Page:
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PRIME MINISTER Boris Johnson suffered another humiliating blow today after his father joined thousands of climate change protesters in London.
Stanley Johnson turned out to the Extinction Rebellion (XR) activists in Trafalgar Square days after his son dismissed activists as “uncooperative crusties” and “denizens of the heaving hemp-smelling bivouacs.”
Johnson senior’s turnout comes just a month after the PM’s brother Jo Johnson quit his ministerial role because of “unresolvable tensions” over Brexit.
And the PM’s sister Rachel Johnson also criticised her brother’s “tasteless” and “reprehensible” comments after he told the Commons to honour the memory of murdered Labour MP Jo Cox, who was a remain supporter, by delivering Brexit.
Labour MP Emma Dent Coad told the Star that the PM “would be embarrassed if he was embarrass-able.”
Ms Dent Coad, who joined protesters on Tuesday outside the Ministry of Defence, laughed off the possibility of Mr Johnson turning red at his father’s appearance at the major XR action against climate change, adding: “It’s impossible to embarrass the man.”
Mr Johnson senior is not the only Tory to make an appearance at the protests.
Lord Andrew Fraser stepped out of his home in his dressing gown and slippers to yell at protesters banging drums on Tuesday.
Hundreds of police officers from 43 forces in England and Wales were drafted in for the third day of the international action as the arrest toll reached over 600.
The day was kicked off with the arrests of several elderly activists, including a 91-year-old, outside Downing Street for refusing to move.
Tents and gazebos set up behind the PM’s residence at No 10 were dismantled, and protesters dragged from the road by officers.
Mothers staged a mass breastfeeding near Parliament Square to “plead for the lives” of their children. Parents parading their prams were momentarily stopped by officers from joining the breastfeeding mothers, leading to a stand-off.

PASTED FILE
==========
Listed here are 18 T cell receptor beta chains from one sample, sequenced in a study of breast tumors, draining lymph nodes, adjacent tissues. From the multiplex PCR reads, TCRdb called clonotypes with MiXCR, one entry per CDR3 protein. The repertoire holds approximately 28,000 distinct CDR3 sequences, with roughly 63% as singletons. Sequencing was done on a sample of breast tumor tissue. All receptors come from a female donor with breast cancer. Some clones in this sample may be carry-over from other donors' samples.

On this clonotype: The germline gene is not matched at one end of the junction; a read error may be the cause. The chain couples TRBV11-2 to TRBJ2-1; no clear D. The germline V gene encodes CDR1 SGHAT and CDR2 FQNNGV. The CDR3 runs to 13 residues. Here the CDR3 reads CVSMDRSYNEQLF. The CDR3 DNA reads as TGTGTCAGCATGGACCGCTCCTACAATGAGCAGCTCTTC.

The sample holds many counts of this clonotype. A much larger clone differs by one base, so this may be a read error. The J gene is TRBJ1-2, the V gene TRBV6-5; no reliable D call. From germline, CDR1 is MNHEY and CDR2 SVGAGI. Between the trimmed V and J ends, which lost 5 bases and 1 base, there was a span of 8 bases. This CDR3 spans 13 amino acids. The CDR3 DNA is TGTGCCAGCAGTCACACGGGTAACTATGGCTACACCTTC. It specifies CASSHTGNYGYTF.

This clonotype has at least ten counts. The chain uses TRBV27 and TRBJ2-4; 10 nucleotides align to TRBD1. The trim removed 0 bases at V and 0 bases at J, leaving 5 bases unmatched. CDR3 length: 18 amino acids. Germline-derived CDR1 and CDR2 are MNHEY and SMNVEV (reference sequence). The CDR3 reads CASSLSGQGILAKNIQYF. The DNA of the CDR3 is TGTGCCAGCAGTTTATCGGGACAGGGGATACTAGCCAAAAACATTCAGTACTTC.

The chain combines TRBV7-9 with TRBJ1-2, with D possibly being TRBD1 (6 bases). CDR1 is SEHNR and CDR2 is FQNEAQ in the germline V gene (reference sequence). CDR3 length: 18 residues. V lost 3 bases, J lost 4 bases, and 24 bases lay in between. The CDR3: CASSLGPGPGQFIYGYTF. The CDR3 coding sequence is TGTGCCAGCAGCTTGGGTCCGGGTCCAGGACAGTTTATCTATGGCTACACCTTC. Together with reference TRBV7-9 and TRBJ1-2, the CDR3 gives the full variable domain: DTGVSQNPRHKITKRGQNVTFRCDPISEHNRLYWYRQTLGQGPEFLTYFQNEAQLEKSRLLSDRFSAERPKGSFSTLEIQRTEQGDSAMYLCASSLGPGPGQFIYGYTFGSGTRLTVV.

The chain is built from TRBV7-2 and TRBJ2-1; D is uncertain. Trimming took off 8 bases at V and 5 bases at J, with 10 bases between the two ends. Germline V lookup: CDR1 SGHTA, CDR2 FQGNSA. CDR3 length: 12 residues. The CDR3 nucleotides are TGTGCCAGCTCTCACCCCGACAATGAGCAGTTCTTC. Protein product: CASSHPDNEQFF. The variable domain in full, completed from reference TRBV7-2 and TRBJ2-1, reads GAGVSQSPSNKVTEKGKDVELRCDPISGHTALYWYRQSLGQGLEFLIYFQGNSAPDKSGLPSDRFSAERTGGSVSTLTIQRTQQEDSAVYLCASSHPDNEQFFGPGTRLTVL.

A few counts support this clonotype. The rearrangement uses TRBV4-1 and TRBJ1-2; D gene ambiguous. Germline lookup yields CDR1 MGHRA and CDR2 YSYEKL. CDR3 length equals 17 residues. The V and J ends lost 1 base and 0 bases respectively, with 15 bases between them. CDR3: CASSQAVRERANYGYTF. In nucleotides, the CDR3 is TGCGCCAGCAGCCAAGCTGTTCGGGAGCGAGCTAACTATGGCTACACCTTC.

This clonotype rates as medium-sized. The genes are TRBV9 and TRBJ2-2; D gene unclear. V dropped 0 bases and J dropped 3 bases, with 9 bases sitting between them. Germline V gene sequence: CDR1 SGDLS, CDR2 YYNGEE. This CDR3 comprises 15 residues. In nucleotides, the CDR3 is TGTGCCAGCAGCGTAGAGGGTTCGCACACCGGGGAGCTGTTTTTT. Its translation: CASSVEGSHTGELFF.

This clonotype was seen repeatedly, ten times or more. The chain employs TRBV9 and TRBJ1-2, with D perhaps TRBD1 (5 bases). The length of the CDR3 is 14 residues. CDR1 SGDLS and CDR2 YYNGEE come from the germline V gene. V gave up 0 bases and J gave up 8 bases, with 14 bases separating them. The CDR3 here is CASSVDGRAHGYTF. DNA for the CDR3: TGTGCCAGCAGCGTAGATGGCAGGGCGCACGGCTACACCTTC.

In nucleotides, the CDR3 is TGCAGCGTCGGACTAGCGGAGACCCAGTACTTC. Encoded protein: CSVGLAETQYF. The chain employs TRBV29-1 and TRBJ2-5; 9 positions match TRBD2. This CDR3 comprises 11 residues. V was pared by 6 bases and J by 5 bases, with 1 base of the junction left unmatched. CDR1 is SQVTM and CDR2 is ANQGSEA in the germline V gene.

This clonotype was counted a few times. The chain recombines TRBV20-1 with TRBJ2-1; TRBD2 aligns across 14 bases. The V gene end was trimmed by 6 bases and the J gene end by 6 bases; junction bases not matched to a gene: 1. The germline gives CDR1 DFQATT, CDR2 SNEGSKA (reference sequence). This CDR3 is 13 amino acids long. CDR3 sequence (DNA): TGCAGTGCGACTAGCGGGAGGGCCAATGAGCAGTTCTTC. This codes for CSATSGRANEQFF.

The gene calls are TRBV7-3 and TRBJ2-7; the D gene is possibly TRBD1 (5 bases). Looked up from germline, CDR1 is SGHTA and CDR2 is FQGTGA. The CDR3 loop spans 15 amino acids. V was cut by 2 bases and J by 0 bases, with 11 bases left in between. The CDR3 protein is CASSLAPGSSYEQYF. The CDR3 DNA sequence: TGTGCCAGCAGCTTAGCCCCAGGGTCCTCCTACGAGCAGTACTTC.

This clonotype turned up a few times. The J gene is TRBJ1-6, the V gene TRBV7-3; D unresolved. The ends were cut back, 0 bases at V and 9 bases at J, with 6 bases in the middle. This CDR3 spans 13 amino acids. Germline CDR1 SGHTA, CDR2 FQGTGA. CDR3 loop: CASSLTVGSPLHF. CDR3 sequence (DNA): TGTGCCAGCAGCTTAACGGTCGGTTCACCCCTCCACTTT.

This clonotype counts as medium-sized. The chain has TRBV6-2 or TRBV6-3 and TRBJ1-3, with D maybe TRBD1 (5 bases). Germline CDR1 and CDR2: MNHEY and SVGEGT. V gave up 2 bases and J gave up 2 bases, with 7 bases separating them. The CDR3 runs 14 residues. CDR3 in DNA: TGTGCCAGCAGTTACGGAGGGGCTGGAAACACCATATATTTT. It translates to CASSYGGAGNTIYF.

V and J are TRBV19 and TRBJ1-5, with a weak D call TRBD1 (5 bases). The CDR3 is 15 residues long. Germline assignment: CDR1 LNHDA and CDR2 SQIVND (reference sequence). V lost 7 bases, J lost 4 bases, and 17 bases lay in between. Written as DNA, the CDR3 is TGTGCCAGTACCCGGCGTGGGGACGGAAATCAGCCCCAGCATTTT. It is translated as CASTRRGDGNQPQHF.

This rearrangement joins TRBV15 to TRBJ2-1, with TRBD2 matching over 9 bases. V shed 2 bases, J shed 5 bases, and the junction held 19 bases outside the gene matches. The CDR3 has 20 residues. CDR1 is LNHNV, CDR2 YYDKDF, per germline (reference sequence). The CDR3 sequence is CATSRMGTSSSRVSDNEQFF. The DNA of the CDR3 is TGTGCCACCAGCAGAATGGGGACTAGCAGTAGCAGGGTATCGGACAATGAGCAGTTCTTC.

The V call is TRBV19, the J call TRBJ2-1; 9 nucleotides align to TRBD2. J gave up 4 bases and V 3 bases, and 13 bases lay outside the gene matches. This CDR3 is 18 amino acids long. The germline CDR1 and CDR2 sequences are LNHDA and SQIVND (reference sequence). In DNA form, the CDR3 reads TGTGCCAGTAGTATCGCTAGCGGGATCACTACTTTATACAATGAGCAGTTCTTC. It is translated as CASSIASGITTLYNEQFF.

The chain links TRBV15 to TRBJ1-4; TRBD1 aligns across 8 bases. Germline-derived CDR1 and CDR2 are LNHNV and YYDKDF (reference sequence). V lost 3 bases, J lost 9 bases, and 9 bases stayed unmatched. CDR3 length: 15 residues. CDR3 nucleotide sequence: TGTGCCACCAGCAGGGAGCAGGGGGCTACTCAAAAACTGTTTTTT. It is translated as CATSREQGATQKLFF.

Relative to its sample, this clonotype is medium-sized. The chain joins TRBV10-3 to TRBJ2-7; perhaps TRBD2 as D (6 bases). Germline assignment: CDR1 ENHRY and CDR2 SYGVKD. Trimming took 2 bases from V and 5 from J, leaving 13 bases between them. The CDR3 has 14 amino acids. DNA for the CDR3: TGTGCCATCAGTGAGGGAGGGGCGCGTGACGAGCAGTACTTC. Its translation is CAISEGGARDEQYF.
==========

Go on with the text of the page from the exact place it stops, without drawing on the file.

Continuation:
Other protesters built a wooden structure on Birdcage Walk by St James’ Park and attached themselves to the top with chains, which were then broken through by police with bolt cutters.
Police surrounded a giant floating octopus led by protesters and marched it back to Trafalgar Square, where the Met is trying to contain the protest within.
Activists who set up camps in other areas continued to resist threats of arrest if they did not move. Met Police deputy assistant commissioner Laurence Taylor said six of the 12 sites had been cleared.
Around 80 tons of equipment outside of the pedestrian area in Trafalgar Square have been seized by the police.
XR protesters plan to shut down City Airport in east London for three days from today (Thurs).
The demonstrators say they want to disrupt “business as usual” at the airport and target continued government support for airport expansion.
While the government continues to try “reducing disruption” and calm the protests, Labour leader Jeremy Corbyn praised wind power as “the future” after announcing plans to create 67,000 jobs and 37 new wind farms.
Labour’s 10-year plan for a “green industrial revolution” will also bring 20 per cent of public profits pumped into coastal regeneration, Mr Corbyn said.
The funds, estimated at between £600 million and £1 billion per year, will be spent on projects decided by the communities such as libraries, parks, youth centres or nurseries.
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